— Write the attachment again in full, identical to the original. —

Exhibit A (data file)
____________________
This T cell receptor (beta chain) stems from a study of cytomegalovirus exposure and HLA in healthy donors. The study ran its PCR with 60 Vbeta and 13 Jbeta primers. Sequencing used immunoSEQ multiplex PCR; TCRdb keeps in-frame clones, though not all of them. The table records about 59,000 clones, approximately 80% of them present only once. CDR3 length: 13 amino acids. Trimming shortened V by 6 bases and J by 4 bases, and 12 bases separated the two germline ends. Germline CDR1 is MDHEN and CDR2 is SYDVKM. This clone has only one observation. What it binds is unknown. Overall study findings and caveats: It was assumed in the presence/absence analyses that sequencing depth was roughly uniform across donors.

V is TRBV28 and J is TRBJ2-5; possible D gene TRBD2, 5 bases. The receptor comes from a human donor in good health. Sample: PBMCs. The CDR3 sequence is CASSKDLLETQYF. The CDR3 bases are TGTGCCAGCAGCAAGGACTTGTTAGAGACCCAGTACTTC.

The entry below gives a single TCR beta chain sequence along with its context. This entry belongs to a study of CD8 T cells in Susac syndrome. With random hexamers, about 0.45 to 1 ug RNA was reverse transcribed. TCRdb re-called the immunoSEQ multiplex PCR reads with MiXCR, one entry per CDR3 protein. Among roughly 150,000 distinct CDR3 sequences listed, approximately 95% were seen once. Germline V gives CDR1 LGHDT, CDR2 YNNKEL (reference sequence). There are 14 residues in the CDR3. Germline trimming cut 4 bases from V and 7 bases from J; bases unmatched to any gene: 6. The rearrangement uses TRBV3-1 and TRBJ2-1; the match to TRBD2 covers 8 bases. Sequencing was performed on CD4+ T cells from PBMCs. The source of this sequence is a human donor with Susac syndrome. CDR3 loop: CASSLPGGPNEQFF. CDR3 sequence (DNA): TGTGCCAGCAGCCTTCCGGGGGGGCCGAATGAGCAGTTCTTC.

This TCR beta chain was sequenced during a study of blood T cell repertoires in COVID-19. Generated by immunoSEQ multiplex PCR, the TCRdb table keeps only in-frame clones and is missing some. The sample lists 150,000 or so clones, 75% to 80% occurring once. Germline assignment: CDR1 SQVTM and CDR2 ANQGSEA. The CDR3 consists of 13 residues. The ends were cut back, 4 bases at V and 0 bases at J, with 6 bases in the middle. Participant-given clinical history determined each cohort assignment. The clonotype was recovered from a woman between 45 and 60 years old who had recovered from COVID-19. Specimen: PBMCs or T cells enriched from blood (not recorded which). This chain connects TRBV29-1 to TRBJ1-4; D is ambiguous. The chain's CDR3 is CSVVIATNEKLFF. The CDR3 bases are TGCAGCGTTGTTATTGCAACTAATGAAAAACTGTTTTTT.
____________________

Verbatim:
This T cell receptor (beta chain) stems from a study of cytomegalovirus exposure and HLA in healthy donors. The study ran its PCR with 60 Vbeta and 13 Jbeta primers. Sequencing used immunoSEQ multiplex PCR; TCRdb keeps in-frame clones, though not all of them. The table records about 59,000 clones, approximately 80% of them present only once. CDR3 length: 13 amino acids. Trimming shortened V by 6 bases and J by 4 bases, and 12 bases separated the two germline ends. Germline CDR1 is MDHEN and CDR2 is SYDVKM. This clone has only one observation. What it binds is unknown. Overall study findings and caveats: It was assumed in the presence/absence analyses that sequencing depth was roughly uniform across donors.

V is TRBV28 and J is TRBJ2-5; possible D gene TRBD2, 5 bases. The receptor comes from a human donor in good health. Sample: PBMCs. The CDR3 sequence is CASSKDLLETQYF. The CDR3 bases are TGTGCCAGCAGCAAGGACTTGTTAGAGACCCAGTACTTC.

The entry below gives a single TCR beta chain sequence along with its context. This entry belongs to a study of CD8 T cells in Susac syndrome. With random hexamers, about 0.45 to 1 ug RNA was reverse transcribed. TCRdb re-called the immunoSEQ multiplex PCR reads with MiXCR, one entry per CDR3 protein. Among roughly 150,000 distinct CDR3 sequences listed, approximately 95% were seen once. Germline V gives CDR1 LGHDT, CDR2 YNNKEL (reference sequence). There are 14 residues in the CDR3. Germline trimming cut 4 bases from V and 7 bases from J; bases unmatched to any gene: 6. The rearrangement uses TRBV3-1 and TRBJ2-1; the match to TRBD2 covers 8 bases. Sequencing was performed on CD4+ T cells from PBMCs. The source of this sequence is a human donor with Susac syndrome. CDR3 loop: CASSLPGGPNEQFF. CDR3 sequence (DNA): TGTGCCAGCAGCCTTCCGGGGGGGCCGAATGAGCAGTTCTTC.

This TCR beta chain was sequenced during a study of blood T cell repertoires in COVID-19. Generated by immunoSEQ multiplex PCR, the TCRdb table keeps only in-frame clones and is missing some. The sample lists 150,000 or so clones, 75% to 80% occurring once. Germline assignment: CDR1 SQVTM and CDR2 ANQGSEA. The CDR3 consists of 13 residues. The ends were cut back, 4 bases at V and 0 bases at J, with 6 bases in the middle. Participant-given clinical history determined each cohort assignment. The clonotype was recovered from a woman between 45 and 60 years old who had recovered from COVID-19. Specimen: PBMCs or T cells enriched from blood (not recorded which). This chain connects TRBV29-1 to TRBJ1-4; D is ambiguous. The chain's CDR3 is CSVVIATNEKLFF. The CDR3 bases are TGCAGCGTTGTTATTGCAACTAATGAAAAACTGTTTTTT.